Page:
“People asked me how are you going to replace him? Who are you going to replace him with?” Hoiberg said. “And you can't just do it with one guy. It's going to be by committee. And everybody's got to be ready to go out there and contribute.”

Baylor, meanwhile, will need a dogged team effort defensively to contain McDermott, who scored 30 points and grabbed 12 rebounds in Creighton’s second-round win over Louisiana-Lafayette. The Bears, and their rangy zone defense, frustrated Nebraska. But nobody lately has been able to slow McDermott, who has scored at least 22 points in his last 14 games.

“He can score in multiple ways, whether it be shooting or getting to the basket,” Baylor forward Royce O’Neale said. “So we just have to be prepared for it.”

But both Big 12 coaches said the Big 12 season has prepared their players for such a pair of tough third-round matchups.

“It was a grind to get through, but it helps prepare you for the moment that we’re in for now,” Hoiberg said. “Our conference all year has been great.”

By punching tickets to the Sweet Sixteen, the Bears and Cyclones would validate just that.

3-point shot: Baylor's focus on point guard

April, 30, 2013
4/30/13
12:19
PM CT
1. Baylor coach Scott Drew could have had a myriad problems had he lost Cory Jefferson and Isaiah Austin to the NBA draft. Instead, Drew's primary offseason focus is what to do at the point. He has plenty of time to discuss, dissect and analyze over the summer, but his first inkling is to go with a combination of Gary Franklin and Brady Heslip to offset the departure of Pierre Jackson. Other options for Drew are Kenny Chery, a newcomer, or L.J. Rose, who was on the team last season. This is a critical upcoming year for the Bears. The disappointment last season of not making the NCAA tournament was softened by the NIT championship. Now that Jefferson and Austin have returned, there is no excuse if the Bears don't make the 2014 field. The Big 12 will be down a bit with Oklahoma State and Kansas as the top two teams. Baylor has the personnel to beat out Iowa State, Kansas State and Oklahoma. But the onus will be on consistent play upfront and a stable point guard.

2. The UMass-Lowell job is open after Greg Herenda took the head coaching position at Fairleigh Dickinson. The Riverhawks are joining the America East next season but have a four-year waiting period to become eligible for postseason. North Dakota State is one of the best models for how to make this transition when Tim Miles and Saul Phillips set up the Bison to make the NCAAs in their first eligible year in 2009. Bryant University handled a similar transition, and while the Bulldogs didn't make the NCAAs in their first eligible year, Bryant spent a good portion of the 2012-13 season atop the NEC and ended up earning a berth in the CBI. The Riverhawks now have to follow a similar path and to do so have a shot to look at area schools for coaching talent. Former Boston College coach Al Skinner, his former assistant and current Northeastern assistant Pat Duquette and current Emerson head coach Jim O'Brien, who was the head coach at BC prior to Skinner, all could be in the mix for this position, according to sources. This is hardly a headline position, but everyone jumping up from Division II to I wants to make a splash. The America East grabbed UMass-Lowell to replace Boston University in the hope it can penetrate the Boston market, making it even more imperative to win the new conference with a coach that has local ties.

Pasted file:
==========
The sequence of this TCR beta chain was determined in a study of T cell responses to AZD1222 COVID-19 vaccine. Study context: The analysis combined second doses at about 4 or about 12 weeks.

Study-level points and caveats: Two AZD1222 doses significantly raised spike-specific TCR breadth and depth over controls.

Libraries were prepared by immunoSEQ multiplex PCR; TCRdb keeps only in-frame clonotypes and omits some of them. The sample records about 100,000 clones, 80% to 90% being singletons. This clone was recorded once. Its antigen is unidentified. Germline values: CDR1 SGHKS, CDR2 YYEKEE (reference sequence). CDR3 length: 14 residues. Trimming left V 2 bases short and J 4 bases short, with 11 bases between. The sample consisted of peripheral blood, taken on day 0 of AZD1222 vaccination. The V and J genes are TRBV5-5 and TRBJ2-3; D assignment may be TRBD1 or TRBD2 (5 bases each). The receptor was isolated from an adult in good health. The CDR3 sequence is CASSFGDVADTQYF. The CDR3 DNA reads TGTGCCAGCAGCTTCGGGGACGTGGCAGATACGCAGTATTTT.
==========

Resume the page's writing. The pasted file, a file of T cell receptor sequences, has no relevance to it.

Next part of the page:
3. Ray McCallum Jr. announced his decision to declare for the NBA draft last week but it got lost amid other headline names making the tough call to stay or go. But don't dismiss the Detroit guard as an afterthought. McCallum Jr. could have easily gone to UCLA but chose to play for his father Ray at Detroit. McCallum will be an intriguing prospect to monitor throughout the team workouts and in Chicago over the next two months. Each decision is personal and that's why to guess what direction a player would go in this process is extremely difficult. McCallum chose to leave his dad's team and head to the NBA. Doug McDermott decided to stay and play for his dad at Creighton for one more year. McCallum, though, could very well end up being a higher pick in a draft that needs quality ball handlers.

SPONSORED HEADLINES